PC Tools Deluxe 7.0 is an impressive collection of utilities, and in previous versions has been useful and stable. In this version, the Backup and Undelete programs can freeze the computer at times, Backup may reject floppy disks for no reason, and Compress can chew up data. Ironically, Microsoft licensed Undelete from Central Point for inclusion in DOS 5.0, but I haven't heard if that version of Undelete suffers from the same bugs as the version in PC Tools Deluxe.
Norton Utilities has a similar string of bugs, including one that sounds vaguely familiar from the Mac version. Using Speed Disk, with the DOS FastOpen caching utility can result in lost data and a munged hard disk. Caching in general seems to be a problem with Norton, since Norton Cache itself doesn't get along with several major environments such as Windows and Desqview, and don't bother trying to use 5.25" disks when Norton Cache is installed since a bug can reboot the system on you.
From what we've heard Central Point is working on version 7.1 of PC Tools Deluxe and Symantec is trying to push maintenance releases of both Nortons and SUM II out the door. All of the updates should be available soon, if they aren't already. Users and companies alike can learn some lessons from this situation, so pay attention, as there will be a quiz later, after the latest version of some utility has munched your hard disk. Don't say I didn't warn you.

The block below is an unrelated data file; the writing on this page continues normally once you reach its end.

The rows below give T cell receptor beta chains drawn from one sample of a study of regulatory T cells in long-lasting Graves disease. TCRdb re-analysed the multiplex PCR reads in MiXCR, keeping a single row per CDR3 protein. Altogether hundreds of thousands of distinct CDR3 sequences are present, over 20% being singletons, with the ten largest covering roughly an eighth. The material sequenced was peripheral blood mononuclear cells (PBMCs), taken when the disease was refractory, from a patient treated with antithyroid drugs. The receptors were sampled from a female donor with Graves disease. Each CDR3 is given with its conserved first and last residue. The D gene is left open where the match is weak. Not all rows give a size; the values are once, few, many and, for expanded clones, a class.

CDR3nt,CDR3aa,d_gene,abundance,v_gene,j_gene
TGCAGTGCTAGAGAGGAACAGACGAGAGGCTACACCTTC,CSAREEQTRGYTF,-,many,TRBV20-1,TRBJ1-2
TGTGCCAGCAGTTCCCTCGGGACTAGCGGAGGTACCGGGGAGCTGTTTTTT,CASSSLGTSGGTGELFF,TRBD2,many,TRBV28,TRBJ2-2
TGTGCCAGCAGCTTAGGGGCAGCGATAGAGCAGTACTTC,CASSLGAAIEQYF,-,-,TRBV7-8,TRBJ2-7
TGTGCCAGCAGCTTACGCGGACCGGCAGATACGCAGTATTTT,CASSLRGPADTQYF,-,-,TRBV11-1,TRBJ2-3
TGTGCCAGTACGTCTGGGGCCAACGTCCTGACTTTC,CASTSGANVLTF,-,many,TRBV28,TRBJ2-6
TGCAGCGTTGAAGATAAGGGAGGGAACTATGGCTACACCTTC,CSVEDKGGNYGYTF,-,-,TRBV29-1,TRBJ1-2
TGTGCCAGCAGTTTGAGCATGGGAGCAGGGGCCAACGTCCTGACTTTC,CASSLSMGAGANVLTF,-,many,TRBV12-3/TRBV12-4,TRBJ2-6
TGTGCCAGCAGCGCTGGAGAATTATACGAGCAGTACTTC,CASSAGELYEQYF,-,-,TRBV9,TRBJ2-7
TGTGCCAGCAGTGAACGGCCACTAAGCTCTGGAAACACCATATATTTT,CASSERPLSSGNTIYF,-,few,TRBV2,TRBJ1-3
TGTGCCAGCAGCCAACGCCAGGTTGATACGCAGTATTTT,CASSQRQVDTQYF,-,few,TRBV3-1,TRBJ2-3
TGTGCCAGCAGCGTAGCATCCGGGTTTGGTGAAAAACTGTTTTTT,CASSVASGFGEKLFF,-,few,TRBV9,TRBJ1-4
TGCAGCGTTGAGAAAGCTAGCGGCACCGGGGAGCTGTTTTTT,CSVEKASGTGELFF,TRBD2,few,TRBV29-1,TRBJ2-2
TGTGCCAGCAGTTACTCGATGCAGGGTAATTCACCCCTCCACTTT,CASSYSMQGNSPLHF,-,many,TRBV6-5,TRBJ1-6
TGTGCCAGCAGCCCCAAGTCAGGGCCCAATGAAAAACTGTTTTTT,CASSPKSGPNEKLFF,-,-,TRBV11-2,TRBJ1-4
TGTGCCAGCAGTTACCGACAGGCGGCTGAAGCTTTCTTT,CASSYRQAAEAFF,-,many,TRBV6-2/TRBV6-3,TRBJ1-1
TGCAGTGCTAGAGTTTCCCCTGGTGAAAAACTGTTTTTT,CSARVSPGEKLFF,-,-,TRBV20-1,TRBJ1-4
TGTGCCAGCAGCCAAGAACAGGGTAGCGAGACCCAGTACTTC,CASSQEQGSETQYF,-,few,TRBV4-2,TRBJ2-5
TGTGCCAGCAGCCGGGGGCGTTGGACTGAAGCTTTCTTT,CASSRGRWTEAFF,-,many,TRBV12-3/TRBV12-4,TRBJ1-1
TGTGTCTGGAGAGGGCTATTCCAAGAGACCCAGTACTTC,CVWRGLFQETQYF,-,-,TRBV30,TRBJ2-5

Don't upgrade to a new version of a utility that plays with your hard disk on a low-level without waiting for feedback from the guinea pig community. If you're a member of the guinea pig community, keep excellent and frequent backups using a backup program known to be reliable.
If you have problems with a utility package, complain your head off to the company involved. If you're paying good money for a utility package, it had damned well better not do anything evil to your hard disk. That's like buying a spreadsheet that gets your numbers irrevocably mixed up each time you print. A program should work as advertised, and should not contain fatal bugs that can damage a system. I'm not picky about a crash here and there, and I don't even mind losing what I was working on too much. But destroy other files in the process or corrupt data files and I get irritated fast.
Utility companies build reputations on trust alone. Companies should remove features or delay a release in order to ensure that a program has been thoroughly tested. And I mean thoroughly, on lots of different types of systems with lots of different variables.
Hire plenty of people for the tech support lines and pay attention to complaints on online services. I can think of few things more frustrating than having a new release of a utility package destroy my hard disk and then not even be able to get through to tech support on the phone or online. I may be technically competent, but if your program destroys my hard disk, I want hand-holding. I also want free upgrades to versions that work as a sign of good-will.
Keep the good utilities coming. There's nothing I like better than playing around with a new, cool, utility package on someone else's dead hard disk. Quite frankly, without these packages, we'd lose far more data than we do by suffering through the occasional bug.
Central Point Software -- 800/445-2110 -- 503/690-8080
Symantec -- 408/253-9600
PC WEEK -- 29-Jul-91, Vol. 8, #30, pg. 1, 8